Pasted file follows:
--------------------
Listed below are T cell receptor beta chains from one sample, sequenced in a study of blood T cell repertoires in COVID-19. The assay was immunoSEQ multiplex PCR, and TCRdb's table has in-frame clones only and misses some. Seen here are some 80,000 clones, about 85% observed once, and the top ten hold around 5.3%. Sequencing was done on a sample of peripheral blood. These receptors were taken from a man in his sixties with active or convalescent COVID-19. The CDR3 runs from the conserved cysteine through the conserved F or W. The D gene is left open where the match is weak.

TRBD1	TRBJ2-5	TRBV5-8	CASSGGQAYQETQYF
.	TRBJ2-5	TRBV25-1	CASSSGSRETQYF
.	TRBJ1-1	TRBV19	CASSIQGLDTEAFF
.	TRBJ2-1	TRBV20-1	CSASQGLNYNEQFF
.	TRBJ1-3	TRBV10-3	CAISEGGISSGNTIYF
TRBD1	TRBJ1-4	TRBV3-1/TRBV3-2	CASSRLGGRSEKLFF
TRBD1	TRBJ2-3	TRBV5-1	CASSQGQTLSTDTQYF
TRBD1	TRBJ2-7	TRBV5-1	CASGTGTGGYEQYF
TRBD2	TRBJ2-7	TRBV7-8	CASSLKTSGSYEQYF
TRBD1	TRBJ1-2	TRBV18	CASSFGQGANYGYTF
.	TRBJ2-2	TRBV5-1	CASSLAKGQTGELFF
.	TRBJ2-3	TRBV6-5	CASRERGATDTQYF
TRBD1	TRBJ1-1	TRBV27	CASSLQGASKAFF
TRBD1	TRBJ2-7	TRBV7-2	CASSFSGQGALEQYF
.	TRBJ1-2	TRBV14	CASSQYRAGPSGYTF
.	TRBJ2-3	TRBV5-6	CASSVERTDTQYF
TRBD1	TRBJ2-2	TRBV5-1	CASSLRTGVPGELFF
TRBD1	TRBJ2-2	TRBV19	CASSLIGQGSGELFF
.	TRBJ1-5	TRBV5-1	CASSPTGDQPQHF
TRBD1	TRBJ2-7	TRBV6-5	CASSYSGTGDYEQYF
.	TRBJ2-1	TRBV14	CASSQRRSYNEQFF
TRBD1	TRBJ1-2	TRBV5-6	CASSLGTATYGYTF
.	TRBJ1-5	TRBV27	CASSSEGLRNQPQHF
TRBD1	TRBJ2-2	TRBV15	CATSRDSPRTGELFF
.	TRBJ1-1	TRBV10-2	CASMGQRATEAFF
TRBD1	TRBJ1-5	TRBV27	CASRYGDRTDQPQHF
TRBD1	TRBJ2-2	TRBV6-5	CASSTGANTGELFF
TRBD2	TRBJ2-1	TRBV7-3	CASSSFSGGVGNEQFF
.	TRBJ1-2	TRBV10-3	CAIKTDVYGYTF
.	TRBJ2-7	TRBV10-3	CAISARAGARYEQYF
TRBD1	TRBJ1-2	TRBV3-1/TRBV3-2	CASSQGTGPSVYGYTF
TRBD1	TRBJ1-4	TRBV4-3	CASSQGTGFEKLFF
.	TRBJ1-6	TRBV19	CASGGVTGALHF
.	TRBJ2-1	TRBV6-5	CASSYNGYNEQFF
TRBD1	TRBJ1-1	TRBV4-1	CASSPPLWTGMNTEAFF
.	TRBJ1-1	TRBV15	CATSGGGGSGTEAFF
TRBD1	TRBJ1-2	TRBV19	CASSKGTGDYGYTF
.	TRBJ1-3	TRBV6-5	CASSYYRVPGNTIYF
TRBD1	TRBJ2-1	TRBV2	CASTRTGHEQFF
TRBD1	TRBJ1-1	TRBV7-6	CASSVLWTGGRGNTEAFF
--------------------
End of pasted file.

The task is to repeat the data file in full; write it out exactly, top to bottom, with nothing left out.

Listed below are T cell receptor beta chains from one sample, sequenced in a study of blood T cell repertoires in COVID-19. The assay was immunoSEQ multiplex PCR, and TCRdb's table has in-frame clones only and misses some. Seen here are some 80,000 clones, about 85% observed once, and the top ten hold around 5.3%. Sequencing was done on a sample of peripheral blood. These receptors were taken from a man in his sixties with active or convalescent COVID-19. The CDR3 runs from the conserved cysteine through the conserved F or W. The D gene is left open where the match is weak.

TRBD1	TRBJ2-5	TRBV5-8	CASSGGQAYQETQYF
.	TRBJ2-5	TRBV25-1	CASSSGSRETQYF
.	TRBJ1-1	TRBV19	CASSIQGLDTEAFF
.	TRBJ2-1	TRBV20-1	CSASQGLNYNEQFF
.	TRBJ1-3	TRBV10-3	CAISEGGISSGNTIYF
TRBD1	TRBJ1-4	TRBV3-1/TRBV3-2	CASSRLGGRSEKLFF
TRBD1	TRBJ2-3	TRBV5-1	CASSQGQTLSTDTQYF
TRBD1	TRBJ2-7	TRBV5-1	CASGTGTGGYEQYF
TRBD2	TRBJ2-7	TRBV7-8	CASSLKTSGSYEQYF
TRBD1	TRBJ1-2	TRBV18	CASSFGQGANYGYTF
.	TRBJ2-2	TRBV5-1	CASSLAKGQTGELFF
.	TRBJ2-3	TRBV6-5	CASRERGATDTQYF
TRBD1	TRBJ1-1	TRBV27	CASSLQGASKAFF
TRBD1	TRBJ2-7	TRBV7-2	CASSFSGQGALEQYF
.	TRBJ1-2	TRBV14	CASSQYRAGPSGYTF
.	TRBJ2-3	TRBV5-6	CASSVERTDTQYF
TRBD1	TRBJ2-2	TRBV5-1	CASSLRTGVPGELFF
TRBD1	TRBJ2-2	TRBV19	CASSLIGQGSGELFF
.	TRBJ1-5	TRBV5-1	CASSPTGDQPQHF
TRBD1	TRBJ2-7	TRBV6-5	CASSYSGTGDYEQYF
.	TRBJ2-1	TRBV14	CASSQRRSYNEQFF
TRBD1	TRBJ1-2	TRBV5-6	CASSLGTATYGYTF
.	TRBJ1-5	TRBV27	CASSSEGLRNQPQHF
TRBD1	TRBJ2-2	TRBV15	CATSRDSPRTGELFF
.	TRBJ1-1	TRBV10-2	CASMGQRATEAFF
TRBD1	TRBJ1-5	TRBV27	CASRYGDRTDQPQHF
TRBD1	TRBJ2-2	TRBV6-5	CASSTGANTGELFF
TRBD2	TRBJ2-1	TRBV7-3	CASSSFSGGVGNEQFF
.	TRBJ1-2	TRBV10-3	CAIKTDVYGYTF
.	TRBJ2-7	TRBV10-3	CAISARAGARYEQYF
TRBD1	TRBJ1-2	TRBV3-1/TRBV3-2	CASSQGTGPSVYGYTF
TRBD1	TRBJ1-4	TRBV4-3	CASSQGTGFEKLFF
.	TRBJ1-6	TRBV19	CASGGVTGALHF
.	TRBJ2-1	TRBV6-5	CASSYNGYNEQFF
TRBD1	TRBJ1-1	TRBV4-1	CASSPPLWTGMNTEAFF
.	TRBJ1-1	TRBV15	CATSGGGGSGTEAFF
TRBD1	TRBJ1-2	TRBV19	CASSKGTGDYGYTF
.	TRBJ1-3	TRBV6-5	CASSYYRVPGNTIYF
TRBD1	TRBJ2-1	TRBV2	CASTRTGHEQFF
TRBD1	TRBJ1-1	TRBV7-6	CASSVLWTGGRGNTEAFF